I have heard the stories of women who have been told most of their lives that they didn’t matter. I have seen the scars and downcast stature of women who have suffered physical, emotional, sexual, and spiritual abuse. On occasion I have held some who have been berated, manipulated, and isolated. I have also witnessed glimpses of transformation, grace, and empowerment in those same women as they learn to breath deeply, move intentionally, draw, write, or sing their stories to make some kind of sense out of their experiences while reconnecting with themselves, others, and the very Source and Hope for their lives.

Using the Healing Arts Toolkit has allowed me to provide safety and structure to the creative experiences I have been leading as an International Ministries global servant in Latin America. Repetition and ritual create a trust-filled space where participants can take creative risks to explore and express their feelings, practice self-reflection and awareness, and form relationships while building community with others. One of my favorite songs is “I Will Change Your Name” because it describes what God has promised all of us and what I have witnessed with my own eyes. It says,

“I will change your name

You shall no longer be called

Wounded, outcast, lonely or afraid

I will change your name

Your new name shall be

Confidence, joyfulness

Overcoming one

Faithfulness, friend of God

One who seeks My face

On the last day of our Nicaragua training, as the small groups were sharing how they experienced the symbolic imagery activity that we use to facilitate personal story sharing, the same woman who entered the workshop quite depressed pointed to an image of a burnt-out tree and shared the following insight:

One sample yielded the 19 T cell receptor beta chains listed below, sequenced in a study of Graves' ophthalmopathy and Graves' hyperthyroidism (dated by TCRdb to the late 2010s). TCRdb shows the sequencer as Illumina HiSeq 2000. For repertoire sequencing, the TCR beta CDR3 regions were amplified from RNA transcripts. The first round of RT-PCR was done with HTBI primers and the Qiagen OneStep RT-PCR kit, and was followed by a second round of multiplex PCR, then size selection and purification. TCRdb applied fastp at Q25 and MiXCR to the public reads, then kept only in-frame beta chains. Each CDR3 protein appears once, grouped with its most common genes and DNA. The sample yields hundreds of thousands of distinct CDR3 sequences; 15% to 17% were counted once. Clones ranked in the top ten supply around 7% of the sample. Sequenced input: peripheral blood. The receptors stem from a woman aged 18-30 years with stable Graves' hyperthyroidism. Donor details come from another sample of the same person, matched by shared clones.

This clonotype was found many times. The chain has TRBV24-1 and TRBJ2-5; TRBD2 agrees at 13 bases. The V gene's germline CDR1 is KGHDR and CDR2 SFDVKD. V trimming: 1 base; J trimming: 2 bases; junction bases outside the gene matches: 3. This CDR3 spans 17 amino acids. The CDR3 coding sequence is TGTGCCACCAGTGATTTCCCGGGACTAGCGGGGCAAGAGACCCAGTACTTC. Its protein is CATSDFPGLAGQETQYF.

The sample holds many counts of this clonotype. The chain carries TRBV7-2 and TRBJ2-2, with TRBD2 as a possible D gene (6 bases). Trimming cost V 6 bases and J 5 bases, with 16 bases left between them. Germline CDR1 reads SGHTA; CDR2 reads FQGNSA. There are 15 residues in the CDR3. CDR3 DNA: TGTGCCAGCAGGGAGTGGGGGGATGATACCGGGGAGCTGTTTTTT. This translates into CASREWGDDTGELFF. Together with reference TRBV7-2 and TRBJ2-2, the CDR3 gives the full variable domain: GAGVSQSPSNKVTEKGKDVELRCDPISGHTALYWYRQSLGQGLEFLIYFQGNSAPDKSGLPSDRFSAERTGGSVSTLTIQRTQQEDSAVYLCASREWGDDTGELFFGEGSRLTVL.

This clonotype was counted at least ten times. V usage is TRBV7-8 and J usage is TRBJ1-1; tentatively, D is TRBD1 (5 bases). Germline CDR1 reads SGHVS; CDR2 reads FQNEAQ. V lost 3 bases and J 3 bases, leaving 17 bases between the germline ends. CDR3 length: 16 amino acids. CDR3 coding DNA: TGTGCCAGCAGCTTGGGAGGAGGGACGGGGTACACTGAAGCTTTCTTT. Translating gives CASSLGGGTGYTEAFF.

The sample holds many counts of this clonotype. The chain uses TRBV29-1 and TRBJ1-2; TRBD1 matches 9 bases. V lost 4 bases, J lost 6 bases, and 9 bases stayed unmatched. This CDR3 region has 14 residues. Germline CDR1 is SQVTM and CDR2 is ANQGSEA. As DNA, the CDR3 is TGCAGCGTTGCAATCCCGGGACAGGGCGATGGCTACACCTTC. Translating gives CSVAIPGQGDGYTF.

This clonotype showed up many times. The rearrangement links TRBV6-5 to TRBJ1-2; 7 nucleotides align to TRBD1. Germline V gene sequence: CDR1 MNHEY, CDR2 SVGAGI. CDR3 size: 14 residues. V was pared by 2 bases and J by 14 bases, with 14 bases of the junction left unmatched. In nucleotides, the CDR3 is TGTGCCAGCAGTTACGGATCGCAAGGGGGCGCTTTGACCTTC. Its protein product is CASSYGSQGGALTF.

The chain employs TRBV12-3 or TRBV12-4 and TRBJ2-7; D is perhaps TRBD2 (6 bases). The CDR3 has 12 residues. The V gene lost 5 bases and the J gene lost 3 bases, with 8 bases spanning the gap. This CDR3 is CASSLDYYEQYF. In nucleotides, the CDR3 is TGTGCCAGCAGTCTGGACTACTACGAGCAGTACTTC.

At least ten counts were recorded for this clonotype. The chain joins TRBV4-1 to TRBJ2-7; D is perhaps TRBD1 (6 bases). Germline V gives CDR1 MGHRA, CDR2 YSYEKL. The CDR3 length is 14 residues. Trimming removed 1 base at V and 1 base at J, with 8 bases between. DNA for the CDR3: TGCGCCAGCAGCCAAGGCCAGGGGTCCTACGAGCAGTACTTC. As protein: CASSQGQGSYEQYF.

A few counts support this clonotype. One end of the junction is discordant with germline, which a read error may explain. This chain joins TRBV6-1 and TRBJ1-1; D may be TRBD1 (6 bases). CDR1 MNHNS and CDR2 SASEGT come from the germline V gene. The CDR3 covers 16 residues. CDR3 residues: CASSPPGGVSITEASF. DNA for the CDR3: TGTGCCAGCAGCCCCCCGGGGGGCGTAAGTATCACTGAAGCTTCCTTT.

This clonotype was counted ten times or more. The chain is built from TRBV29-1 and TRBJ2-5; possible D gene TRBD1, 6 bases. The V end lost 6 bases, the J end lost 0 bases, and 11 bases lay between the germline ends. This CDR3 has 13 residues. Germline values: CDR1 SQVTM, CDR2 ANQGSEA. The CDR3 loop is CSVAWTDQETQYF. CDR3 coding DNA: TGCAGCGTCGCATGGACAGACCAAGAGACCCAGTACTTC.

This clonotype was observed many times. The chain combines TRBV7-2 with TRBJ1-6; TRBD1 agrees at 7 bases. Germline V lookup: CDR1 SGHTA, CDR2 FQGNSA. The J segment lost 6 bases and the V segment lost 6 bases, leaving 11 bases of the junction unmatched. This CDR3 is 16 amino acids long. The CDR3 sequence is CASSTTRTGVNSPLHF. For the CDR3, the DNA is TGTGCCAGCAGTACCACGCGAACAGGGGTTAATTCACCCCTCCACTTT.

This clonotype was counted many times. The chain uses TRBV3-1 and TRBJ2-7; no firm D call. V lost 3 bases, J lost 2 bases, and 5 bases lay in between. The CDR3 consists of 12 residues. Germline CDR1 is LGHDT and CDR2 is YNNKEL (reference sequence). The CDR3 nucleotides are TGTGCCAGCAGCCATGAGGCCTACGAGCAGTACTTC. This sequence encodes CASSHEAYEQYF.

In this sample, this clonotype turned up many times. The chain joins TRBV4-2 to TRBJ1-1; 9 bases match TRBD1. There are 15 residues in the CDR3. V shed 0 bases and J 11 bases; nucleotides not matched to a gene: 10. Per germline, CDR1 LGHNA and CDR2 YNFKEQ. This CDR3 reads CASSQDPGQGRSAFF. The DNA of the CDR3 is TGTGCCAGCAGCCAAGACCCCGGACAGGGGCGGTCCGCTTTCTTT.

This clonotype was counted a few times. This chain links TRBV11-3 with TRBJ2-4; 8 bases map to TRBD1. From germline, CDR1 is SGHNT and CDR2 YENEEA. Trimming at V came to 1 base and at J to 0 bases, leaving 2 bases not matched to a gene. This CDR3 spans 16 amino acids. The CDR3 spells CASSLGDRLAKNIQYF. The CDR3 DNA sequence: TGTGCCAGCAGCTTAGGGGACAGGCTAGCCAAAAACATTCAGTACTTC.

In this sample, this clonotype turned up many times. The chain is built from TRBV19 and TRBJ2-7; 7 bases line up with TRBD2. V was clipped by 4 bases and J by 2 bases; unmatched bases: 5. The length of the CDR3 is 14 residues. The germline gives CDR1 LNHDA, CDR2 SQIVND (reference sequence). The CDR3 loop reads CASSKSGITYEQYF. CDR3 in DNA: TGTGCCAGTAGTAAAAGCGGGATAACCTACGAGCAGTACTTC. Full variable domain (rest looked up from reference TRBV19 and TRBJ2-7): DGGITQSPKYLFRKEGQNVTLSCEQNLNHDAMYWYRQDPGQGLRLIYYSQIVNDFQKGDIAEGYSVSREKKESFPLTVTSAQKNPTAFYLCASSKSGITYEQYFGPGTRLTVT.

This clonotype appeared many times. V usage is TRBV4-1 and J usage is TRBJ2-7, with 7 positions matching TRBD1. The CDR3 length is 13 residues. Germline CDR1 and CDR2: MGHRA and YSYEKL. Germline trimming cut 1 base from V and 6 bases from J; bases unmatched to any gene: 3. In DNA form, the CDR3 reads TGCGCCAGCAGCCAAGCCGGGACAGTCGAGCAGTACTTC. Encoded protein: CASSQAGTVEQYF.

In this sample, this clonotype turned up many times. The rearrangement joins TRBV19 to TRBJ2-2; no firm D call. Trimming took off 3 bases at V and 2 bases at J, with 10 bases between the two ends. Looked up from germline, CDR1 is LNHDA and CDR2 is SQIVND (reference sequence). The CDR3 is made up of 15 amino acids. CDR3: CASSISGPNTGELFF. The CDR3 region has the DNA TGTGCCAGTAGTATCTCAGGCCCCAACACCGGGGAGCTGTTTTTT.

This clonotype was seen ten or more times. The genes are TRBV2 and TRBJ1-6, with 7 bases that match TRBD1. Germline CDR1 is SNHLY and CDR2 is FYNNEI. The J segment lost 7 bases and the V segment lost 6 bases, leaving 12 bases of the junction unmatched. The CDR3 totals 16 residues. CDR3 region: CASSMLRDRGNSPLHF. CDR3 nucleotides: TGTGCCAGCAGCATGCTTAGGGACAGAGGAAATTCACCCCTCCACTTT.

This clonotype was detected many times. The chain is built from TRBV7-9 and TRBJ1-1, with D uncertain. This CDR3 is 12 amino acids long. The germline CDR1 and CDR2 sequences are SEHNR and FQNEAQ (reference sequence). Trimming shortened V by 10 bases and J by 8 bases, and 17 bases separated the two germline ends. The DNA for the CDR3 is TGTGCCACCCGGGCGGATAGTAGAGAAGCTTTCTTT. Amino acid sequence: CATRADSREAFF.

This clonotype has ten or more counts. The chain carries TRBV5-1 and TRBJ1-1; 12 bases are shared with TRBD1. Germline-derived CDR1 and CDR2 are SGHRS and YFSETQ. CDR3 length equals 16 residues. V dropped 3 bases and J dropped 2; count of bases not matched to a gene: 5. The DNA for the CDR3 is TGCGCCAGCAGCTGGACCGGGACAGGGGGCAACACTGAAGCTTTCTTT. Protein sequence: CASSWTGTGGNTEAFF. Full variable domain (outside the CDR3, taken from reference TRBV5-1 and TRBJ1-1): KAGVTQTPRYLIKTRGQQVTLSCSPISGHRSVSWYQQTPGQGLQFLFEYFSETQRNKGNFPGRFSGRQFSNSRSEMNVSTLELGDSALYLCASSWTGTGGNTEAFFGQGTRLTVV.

“This tree represents my life.

From the outside, all looks dead,

but I am still standing.

There is still life within me.”

All of us witnessed a glimpse of grace, a hint of healing, an affirmation of hope, a reason to rejoice. Thanks be to God.

Mylinda-Baits-2015-webMylinda Baits is a pastoral artist, activist, advocate, and co-laborer in ministry who is passionate about the prevention of all forms of exploitation, particularly human trafficking, the healing and transformation of trauma victims, and the resilient witness of the people of God in the Iberoamerica-Caribbean region. Traveling extensively throughout Latin America, Mylinda partners with International Ministries colleagues, national church leadership, and social change organizations to address and eliminate the exploitation and trafficking of women and children in and from Latin America. Compelled by Jesus’ invitation to come, grow, and change, she strives to embody grace and seek justice through accompaniment, mentoring, and modeling the use of the expressive arts in community worship, trainings, and trauma care for victims. Mylinda uses her gifts of hospitality and pastoral care to create sustainable and safe spaces where the souls of servant leaders and direct service providers who do the hard work of rescue, relief and restoration can be nurtured and renewed.